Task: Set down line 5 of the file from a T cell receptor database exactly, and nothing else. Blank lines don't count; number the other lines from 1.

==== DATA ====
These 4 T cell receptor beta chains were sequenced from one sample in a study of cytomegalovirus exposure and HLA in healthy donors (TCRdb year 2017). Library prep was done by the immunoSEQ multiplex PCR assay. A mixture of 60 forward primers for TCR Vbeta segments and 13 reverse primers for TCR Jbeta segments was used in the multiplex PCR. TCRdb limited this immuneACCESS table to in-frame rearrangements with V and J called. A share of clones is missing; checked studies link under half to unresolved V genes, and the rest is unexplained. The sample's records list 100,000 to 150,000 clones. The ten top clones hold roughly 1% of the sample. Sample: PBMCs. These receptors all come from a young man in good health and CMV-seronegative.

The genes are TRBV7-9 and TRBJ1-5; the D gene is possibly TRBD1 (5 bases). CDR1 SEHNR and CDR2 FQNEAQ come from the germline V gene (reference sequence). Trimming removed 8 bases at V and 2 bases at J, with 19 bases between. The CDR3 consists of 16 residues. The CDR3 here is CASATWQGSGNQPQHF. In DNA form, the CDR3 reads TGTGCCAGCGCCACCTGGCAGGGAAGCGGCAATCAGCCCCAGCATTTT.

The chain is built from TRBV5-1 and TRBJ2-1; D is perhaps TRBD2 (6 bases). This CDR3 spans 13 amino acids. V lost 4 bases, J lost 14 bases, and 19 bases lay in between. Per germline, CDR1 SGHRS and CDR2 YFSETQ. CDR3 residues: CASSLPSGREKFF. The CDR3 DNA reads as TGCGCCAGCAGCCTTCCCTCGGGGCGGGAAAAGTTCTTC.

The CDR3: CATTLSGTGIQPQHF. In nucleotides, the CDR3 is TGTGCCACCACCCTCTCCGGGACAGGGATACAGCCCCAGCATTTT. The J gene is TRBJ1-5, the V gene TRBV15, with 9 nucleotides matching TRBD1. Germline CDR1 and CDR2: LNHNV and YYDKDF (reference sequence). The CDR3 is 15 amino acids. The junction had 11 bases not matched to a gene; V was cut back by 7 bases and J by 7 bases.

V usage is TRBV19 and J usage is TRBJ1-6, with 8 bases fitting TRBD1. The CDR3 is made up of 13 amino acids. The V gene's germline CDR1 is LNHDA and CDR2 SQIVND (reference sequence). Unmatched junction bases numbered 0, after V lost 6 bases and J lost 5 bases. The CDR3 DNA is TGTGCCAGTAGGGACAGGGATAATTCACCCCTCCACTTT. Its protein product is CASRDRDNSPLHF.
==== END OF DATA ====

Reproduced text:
V usage is TRBV19 and J usage is TRBJ1-6, with 8 bases fitting TRBD1. The CDR3 is made up of 13 amino acids. The V gene's germline CDR1 is LNHDA and CDR2 SQIVND (reference sequence). Unmatched junction bases numbered 0, after V lost 6 bases and J lost 5 bases. The CDR3 DNA is TGTGCCAGTAGGGACAGGGATAATTCACCCCTCCACTTT. Its protein product is CASRDRDNSPLHF.